Many severe meteorological events occurred in Europe during the last decade and caused casualties and damages to the historical heritage and
natural environment. Protection of civilians and safeguard of the territory are the kay mandates of a civil Protection (CP) agency. This is
achieved through activities that mitigate hydro-meteorological risks, such as flooding and droughts. European CP agencies, supported by
meteorological and hydrological institutes, aim to assess risk scenarios, to monitor and supervise events and risk levels, providing early warning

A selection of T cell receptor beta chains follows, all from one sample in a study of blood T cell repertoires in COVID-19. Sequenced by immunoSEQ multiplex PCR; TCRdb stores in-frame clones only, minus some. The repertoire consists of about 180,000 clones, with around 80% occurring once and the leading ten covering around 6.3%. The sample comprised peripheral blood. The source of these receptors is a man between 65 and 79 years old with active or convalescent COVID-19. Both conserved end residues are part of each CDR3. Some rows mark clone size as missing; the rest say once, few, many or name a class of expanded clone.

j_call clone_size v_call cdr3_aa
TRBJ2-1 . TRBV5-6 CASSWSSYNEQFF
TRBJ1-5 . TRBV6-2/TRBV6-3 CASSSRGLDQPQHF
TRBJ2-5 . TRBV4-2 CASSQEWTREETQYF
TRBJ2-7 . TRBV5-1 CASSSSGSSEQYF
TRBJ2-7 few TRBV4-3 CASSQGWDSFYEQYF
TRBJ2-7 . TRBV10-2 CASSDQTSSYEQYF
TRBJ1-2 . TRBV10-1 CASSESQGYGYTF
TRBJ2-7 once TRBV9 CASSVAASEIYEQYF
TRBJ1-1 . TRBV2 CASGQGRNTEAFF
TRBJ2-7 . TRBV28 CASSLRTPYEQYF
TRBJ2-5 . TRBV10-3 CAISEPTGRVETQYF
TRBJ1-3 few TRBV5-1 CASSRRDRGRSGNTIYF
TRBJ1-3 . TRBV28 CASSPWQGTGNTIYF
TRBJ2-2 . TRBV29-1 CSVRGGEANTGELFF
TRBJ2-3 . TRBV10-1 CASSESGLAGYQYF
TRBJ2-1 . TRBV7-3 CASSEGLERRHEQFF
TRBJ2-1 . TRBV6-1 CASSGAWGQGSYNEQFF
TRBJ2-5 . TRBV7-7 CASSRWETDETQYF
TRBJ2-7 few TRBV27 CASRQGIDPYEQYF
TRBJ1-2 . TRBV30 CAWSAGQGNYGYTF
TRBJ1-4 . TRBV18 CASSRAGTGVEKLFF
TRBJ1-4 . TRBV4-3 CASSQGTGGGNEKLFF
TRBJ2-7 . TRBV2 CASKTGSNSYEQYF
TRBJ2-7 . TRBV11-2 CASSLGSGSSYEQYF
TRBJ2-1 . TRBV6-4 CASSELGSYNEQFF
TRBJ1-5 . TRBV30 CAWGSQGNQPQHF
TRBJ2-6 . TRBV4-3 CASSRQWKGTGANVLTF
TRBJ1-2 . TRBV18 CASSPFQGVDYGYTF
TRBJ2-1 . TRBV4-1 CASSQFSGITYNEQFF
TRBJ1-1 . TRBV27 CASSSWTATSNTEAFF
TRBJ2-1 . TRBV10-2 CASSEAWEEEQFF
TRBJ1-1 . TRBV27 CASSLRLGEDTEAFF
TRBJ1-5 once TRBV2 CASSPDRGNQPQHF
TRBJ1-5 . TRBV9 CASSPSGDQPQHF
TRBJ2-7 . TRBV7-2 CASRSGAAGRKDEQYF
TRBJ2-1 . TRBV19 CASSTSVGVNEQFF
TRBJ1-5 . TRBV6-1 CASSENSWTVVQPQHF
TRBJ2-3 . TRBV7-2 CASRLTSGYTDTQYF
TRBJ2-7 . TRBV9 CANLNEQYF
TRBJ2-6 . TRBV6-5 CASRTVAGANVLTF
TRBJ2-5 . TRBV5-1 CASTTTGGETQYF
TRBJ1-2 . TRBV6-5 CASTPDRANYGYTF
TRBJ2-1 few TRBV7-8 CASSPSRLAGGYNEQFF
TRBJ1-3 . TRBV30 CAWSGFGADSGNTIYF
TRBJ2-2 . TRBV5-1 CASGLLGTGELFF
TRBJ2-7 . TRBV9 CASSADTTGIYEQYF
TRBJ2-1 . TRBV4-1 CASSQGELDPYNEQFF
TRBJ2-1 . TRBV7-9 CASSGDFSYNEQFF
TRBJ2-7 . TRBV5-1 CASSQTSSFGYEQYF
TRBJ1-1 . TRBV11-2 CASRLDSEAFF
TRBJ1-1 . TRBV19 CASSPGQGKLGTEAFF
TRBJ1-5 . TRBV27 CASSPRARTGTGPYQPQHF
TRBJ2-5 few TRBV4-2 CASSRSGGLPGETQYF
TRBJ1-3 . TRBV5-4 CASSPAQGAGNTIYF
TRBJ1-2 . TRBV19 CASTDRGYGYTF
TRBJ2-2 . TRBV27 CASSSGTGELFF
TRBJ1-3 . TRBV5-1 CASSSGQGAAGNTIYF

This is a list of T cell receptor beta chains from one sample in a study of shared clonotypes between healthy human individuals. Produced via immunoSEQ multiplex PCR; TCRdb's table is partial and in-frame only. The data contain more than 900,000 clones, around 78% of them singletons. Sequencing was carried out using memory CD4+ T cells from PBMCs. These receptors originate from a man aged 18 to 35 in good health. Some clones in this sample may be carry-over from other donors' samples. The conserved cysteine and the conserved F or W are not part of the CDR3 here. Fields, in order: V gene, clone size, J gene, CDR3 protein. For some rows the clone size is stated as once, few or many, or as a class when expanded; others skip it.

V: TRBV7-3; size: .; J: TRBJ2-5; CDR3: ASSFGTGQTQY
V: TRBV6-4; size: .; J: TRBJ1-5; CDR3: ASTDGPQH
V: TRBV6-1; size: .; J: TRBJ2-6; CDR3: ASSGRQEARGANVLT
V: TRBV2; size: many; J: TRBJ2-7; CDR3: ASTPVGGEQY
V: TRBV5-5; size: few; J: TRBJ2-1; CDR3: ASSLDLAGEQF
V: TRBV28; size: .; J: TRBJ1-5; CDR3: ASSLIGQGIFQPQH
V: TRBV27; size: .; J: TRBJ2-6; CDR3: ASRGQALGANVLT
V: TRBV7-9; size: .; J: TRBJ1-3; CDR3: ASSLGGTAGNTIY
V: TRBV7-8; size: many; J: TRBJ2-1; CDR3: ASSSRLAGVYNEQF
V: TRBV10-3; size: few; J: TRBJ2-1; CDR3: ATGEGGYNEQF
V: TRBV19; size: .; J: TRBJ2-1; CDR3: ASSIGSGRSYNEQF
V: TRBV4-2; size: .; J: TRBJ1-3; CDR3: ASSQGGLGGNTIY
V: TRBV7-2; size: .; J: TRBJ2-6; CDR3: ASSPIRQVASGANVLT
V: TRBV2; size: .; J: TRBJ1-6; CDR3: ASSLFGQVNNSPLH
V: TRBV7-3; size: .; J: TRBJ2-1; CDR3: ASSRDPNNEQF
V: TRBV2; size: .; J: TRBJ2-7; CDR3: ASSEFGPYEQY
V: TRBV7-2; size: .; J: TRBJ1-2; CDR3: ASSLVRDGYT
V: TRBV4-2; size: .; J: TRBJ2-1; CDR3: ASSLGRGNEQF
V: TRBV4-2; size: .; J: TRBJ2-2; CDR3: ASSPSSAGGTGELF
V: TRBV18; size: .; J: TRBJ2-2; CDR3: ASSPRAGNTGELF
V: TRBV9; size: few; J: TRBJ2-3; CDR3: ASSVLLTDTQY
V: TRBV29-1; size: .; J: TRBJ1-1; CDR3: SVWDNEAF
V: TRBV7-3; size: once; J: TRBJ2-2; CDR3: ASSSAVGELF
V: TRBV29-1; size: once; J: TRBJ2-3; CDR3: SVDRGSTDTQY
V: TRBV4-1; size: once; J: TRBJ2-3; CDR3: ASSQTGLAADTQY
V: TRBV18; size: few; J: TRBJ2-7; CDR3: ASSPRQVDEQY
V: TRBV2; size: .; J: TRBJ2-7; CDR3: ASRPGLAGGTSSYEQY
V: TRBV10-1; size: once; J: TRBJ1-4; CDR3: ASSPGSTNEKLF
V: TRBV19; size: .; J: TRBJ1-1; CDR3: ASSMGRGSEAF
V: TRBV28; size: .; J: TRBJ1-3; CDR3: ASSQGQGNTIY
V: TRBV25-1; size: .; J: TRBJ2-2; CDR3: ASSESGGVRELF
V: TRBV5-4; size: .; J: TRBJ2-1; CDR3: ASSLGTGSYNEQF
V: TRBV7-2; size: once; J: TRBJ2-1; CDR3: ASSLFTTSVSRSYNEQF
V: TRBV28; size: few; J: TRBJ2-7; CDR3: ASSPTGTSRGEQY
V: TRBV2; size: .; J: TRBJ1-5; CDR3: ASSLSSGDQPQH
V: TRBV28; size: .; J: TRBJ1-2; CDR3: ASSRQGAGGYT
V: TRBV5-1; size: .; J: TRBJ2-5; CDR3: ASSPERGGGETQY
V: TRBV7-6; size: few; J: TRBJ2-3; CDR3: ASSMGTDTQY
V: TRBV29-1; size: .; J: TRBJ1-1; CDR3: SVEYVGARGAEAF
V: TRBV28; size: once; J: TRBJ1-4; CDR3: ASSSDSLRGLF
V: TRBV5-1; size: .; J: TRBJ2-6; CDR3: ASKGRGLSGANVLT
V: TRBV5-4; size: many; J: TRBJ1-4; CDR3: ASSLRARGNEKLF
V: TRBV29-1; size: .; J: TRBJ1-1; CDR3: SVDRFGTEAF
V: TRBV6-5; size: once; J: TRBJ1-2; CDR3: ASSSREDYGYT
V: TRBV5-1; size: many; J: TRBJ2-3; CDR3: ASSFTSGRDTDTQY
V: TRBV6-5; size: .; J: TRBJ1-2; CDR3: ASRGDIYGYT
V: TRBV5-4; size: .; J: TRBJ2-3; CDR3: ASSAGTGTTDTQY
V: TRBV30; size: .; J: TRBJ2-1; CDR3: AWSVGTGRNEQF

to National and local authorities.
Near real time accurate estimations of hydrological variables such as precipitation and soil moisture are invaluable to the CP agencies, enable them to issue early warnings and plan for disaster relief at the local level.
Besides measurements of key hydrological variables by ground-based instruments, often affected by a limited spatial coverage, advanced satellite-based precipitation and soil moisture products developed within different international programs as H SAF, are available and accessible to users in near-real time.
In this study, recent severe meteorological events are selected in order to understand how the main satellite product characteristics, i.e. accuracy, spatial pattern and resolution, update frequency and latency, impact the efficiency of a hydro-meteorological early warning system at a local level in an operational framework.